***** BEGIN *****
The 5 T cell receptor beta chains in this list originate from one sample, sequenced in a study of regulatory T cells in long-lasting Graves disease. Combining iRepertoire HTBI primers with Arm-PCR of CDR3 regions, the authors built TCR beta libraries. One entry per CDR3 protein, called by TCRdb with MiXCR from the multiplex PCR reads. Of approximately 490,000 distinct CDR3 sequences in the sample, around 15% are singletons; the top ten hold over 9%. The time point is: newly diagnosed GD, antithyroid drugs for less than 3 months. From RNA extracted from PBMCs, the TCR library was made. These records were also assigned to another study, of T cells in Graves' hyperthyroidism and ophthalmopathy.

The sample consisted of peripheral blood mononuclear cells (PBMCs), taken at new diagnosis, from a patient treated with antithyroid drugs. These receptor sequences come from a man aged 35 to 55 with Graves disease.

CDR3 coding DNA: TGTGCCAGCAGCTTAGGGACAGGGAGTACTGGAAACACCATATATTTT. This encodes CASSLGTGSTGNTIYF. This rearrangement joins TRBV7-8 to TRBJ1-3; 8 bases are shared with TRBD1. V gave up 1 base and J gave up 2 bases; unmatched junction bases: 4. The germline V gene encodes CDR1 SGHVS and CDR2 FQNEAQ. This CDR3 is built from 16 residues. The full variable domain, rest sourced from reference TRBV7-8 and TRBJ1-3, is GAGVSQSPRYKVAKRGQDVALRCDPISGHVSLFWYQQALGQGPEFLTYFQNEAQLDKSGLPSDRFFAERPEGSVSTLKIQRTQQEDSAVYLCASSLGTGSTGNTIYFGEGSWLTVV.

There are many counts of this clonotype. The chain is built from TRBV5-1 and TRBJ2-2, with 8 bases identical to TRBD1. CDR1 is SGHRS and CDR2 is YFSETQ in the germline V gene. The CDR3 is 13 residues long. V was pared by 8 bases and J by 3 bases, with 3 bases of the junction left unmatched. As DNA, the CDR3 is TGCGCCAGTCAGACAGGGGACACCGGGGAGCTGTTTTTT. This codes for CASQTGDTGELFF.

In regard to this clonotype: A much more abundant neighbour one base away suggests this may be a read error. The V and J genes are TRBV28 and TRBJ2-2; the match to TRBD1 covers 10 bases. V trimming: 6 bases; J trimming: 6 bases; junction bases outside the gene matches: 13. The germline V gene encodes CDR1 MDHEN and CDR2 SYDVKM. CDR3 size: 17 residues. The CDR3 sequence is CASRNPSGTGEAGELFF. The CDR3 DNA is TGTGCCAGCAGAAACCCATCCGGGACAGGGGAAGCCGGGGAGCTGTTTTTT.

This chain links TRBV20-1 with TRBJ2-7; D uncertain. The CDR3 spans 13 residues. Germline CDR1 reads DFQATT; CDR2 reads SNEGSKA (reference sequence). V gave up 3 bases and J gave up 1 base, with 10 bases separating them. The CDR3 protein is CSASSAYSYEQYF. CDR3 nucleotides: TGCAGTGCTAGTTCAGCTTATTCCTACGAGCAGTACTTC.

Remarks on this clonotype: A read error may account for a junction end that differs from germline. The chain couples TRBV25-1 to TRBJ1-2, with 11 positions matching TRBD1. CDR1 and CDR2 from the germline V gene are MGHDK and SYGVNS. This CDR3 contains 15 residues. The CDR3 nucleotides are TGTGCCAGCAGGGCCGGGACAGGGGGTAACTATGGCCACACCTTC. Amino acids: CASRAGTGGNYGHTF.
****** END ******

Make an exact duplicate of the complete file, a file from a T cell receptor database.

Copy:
The 5 T cell receptor beta chains in this list originate from one sample, sequenced in a study of regulatory T cells in long-lasting Graves disease. Combining iRepertoire HTBI primers with Arm-PCR of CDR3 regions, the authors built TCR beta libraries. One entry per CDR3 protein, called by TCRdb with MiXCR from the multiplex PCR reads. Of approximately 490,000 distinct CDR3 sequences in the sample, around 15% are singletons; the top ten hold over 9%. The time point is: newly diagnosed GD, antithyroid drugs for less than 3 months. From RNA extracted from PBMCs, the TCR library was made. These records were also assigned to another study, of T cells in Graves' hyperthyroidism and ophthalmopathy.

The sample consisted of peripheral blood mononuclear cells (PBMCs), taken at new diagnosis, from a patient treated with antithyroid drugs. These receptor sequences come from a man aged 35 to 55 with Graves disease.

CDR3 coding DNA: TGTGCCAGCAGCTTAGGGACAGGGAGTACTGGAAACACCATATATTTT. This encodes CASSLGTGSTGNTIYF. This rearrangement joins TRBV7-8 to TRBJ1-3; 8 bases are shared with TRBD1. V gave up 1 base and J gave up 2 bases; unmatched junction bases: 4. The germline V gene encodes CDR1 SGHVS and CDR2 FQNEAQ. This CDR3 is built from 16 residues. The full variable domain, rest sourced from reference TRBV7-8 and TRBJ1-3, is GAGVSQSPRYKVAKRGQDVALRCDPISGHVSLFWYQQALGQGPEFLTYFQNEAQLDKSGLPSDRFFAERPEGSVSTLKIQRTQQEDSAVYLCASSLGTGSTGNTIYFGEGSWLTVV.

There are many counts of this clonotype. The chain is built from TRBV5-1 and TRBJ2-2, with 8 bases identical to TRBD1. CDR1 is SGHRS and CDR2 is YFSETQ in the germline V gene. The CDR3 is 13 residues long. V was pared by 8 bases and J by 3 bases, with 3 bases of the junction left unmatched. As DNA, the CDR3 is TGCGCCAGTCAGACAGGGGACACCGGGGAGCTGTTTTTT. This codes for CASQTGDTGELFF.

In regard to this clonotype: A much more abundant neighbour one base away suggests this may be a read error. The V and J genes are TRBV28 and TRBJ2-2; the match to TRBD1 covers 10 bases. V trimming: 6 bases; J trimming: 6 bases; junction bases outside the gene matches: 13. The germline V gene encodes CDR1 MDHEN and CDR2 SYDVKM. CDR3 size: 17 residues. The CDR3 sequence is CASRNPSGTGEAGELFF. The CDR3 DNA is TGTGCCAGCAGAAACCCATCCGGGACAGGGGAAGCCGGGGAGCTGTTTTTT.

This chain links TRBV20-1 with TRBJ2-7; D uncertain. The CDR3 spans 13 residues. Germline CDR1 reads DFQATT; CDR2 reads SNEGSKA (reference sequence). V gave up 3 bases and J gave up 1 base, with 10 bases separating them. The CDR3 protein is CSASSAYSYEQYF. CDR3 nucleotides: TGCAGTGCTAGTTCAGCTTATTCCTACGAGCAGTACTTC.

Remarks on this clonotype: A read error may account for a junction end that differs from germline. The chain couples TRBV25-1 to TRBJ1-2, with 11 positions matching TRBD1. CDR1 and CDR2 from the germline V gene are MGHDK and SYGVNS. This CDR3 contains 15 residues. The CDR3 nucleotides are TGTGCCAGCAGGGCCGGGACAGGGGGTAACTATGGCCACACCTTC. Amino acids: CASRAGTGGNYGHTF.